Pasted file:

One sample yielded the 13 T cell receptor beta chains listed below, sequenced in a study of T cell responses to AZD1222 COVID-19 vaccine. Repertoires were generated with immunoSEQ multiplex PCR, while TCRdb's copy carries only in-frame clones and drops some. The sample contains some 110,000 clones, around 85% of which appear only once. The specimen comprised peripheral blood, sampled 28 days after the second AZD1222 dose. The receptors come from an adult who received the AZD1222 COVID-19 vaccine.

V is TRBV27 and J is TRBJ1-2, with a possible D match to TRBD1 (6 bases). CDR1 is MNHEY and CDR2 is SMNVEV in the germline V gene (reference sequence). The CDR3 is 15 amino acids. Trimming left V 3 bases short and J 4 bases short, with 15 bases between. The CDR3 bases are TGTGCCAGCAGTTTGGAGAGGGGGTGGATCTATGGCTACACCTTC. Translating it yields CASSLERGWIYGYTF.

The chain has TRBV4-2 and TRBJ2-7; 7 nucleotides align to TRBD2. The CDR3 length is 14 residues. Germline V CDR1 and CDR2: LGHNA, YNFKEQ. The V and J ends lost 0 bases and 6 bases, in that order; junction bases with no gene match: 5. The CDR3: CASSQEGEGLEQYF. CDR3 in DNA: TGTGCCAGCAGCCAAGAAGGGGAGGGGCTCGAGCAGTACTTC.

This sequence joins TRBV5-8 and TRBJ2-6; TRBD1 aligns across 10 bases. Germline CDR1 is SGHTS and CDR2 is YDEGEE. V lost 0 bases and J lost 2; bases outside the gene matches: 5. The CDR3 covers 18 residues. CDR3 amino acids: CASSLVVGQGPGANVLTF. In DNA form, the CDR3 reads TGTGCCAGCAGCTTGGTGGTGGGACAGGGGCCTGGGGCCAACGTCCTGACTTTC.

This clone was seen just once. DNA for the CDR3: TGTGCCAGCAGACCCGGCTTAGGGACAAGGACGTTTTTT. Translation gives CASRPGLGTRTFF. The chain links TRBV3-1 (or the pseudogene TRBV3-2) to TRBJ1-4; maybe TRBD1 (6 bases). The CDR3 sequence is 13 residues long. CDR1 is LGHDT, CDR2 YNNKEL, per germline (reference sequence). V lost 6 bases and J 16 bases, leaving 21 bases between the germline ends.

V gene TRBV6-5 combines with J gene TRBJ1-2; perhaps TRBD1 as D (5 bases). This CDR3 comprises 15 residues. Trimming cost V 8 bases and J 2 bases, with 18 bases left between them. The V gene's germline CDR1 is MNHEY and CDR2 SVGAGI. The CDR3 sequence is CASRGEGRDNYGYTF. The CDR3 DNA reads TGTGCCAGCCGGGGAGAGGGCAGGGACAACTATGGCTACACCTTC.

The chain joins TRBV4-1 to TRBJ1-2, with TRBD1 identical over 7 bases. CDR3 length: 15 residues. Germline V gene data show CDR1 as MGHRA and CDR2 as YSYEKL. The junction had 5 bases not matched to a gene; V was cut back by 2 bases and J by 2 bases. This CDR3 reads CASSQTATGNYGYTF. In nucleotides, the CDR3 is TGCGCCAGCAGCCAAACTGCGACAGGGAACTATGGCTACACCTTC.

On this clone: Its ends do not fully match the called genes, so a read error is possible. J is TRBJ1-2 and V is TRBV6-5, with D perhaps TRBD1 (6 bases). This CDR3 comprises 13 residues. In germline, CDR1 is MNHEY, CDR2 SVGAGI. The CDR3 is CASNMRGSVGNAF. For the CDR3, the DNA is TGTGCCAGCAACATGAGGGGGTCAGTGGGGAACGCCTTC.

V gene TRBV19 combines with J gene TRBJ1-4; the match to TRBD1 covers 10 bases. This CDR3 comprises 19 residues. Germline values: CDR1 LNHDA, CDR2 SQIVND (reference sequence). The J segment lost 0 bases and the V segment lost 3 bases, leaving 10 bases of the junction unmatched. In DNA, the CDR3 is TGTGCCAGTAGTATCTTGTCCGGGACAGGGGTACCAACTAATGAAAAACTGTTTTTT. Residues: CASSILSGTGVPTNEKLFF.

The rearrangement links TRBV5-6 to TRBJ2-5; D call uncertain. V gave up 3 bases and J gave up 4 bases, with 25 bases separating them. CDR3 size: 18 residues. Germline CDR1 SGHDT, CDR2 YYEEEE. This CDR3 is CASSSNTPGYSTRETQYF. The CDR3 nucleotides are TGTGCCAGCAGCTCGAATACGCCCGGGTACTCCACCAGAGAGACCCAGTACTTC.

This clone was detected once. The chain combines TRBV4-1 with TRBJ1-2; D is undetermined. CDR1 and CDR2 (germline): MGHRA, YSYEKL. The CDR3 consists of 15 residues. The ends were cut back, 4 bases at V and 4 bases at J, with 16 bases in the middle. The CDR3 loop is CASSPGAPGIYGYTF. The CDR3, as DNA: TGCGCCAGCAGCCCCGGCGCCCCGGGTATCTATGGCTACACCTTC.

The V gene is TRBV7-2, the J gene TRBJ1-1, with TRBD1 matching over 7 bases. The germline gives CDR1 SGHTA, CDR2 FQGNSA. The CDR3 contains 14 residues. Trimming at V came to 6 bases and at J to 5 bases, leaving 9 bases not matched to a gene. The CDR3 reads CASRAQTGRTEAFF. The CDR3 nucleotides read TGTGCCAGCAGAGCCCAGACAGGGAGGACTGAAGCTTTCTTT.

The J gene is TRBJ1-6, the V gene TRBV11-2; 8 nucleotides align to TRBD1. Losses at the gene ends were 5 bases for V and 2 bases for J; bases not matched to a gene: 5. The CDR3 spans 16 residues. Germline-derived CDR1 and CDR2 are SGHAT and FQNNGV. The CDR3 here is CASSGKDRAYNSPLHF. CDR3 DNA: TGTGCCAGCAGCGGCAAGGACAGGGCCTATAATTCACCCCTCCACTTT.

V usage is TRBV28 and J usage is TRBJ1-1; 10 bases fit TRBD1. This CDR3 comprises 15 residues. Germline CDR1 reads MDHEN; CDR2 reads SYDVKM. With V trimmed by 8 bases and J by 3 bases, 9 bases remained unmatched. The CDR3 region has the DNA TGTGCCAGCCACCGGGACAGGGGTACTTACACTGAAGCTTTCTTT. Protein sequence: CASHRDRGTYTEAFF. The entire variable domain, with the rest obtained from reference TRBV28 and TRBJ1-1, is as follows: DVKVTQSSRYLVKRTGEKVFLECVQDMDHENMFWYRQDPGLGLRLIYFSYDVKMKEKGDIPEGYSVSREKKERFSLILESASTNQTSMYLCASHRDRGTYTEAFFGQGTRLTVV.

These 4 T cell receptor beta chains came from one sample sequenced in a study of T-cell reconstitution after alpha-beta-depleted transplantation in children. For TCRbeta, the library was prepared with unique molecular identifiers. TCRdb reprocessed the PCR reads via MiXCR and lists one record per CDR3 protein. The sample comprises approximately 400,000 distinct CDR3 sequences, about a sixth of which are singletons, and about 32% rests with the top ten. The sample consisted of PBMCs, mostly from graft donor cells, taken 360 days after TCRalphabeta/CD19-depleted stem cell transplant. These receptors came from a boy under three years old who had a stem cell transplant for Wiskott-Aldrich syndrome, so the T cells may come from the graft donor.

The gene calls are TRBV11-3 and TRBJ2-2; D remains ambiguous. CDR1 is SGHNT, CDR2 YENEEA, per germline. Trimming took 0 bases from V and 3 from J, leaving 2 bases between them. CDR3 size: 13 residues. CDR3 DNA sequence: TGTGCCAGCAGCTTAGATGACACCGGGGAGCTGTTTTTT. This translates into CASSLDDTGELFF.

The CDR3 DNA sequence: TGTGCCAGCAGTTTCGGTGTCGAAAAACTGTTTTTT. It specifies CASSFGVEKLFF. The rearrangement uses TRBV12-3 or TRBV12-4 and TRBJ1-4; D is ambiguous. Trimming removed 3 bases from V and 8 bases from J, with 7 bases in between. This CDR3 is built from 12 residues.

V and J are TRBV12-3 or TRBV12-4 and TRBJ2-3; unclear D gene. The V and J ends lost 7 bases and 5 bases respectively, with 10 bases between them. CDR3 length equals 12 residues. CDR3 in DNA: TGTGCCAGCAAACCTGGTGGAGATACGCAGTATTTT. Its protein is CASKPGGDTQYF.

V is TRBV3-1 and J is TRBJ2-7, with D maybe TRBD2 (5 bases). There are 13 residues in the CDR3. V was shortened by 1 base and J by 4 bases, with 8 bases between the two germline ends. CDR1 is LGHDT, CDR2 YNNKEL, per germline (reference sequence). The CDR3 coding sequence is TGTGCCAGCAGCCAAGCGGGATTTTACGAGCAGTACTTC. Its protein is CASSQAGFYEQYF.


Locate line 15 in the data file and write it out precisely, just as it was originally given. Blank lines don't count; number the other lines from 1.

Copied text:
These 4 T cell receptor beta chains came from one sample sequenced in a study of T-cell reconstitution after alpha-beta-depleted transplantation in children. For TCRbeta, the library was prepared with unique molecular identifiers. TCRdb reprocessed the PCR reads via MiXCR and lists one record per CDR3 protein. The sample comprises approximately 400,000 distinct CDR3 sequences, about a sixth of which are singletons, and about 32% rests with the top ten. The sample consisted of PBMCs, mostly from graft donor cells, taken 360 days after TCRalphabeta/CD19-depleted stem cell transplant. These receptors came from a boy under three years old who had a stem cell transplant for Wiskott-Aldrich syndrome, so the T cells may come from the graft donor.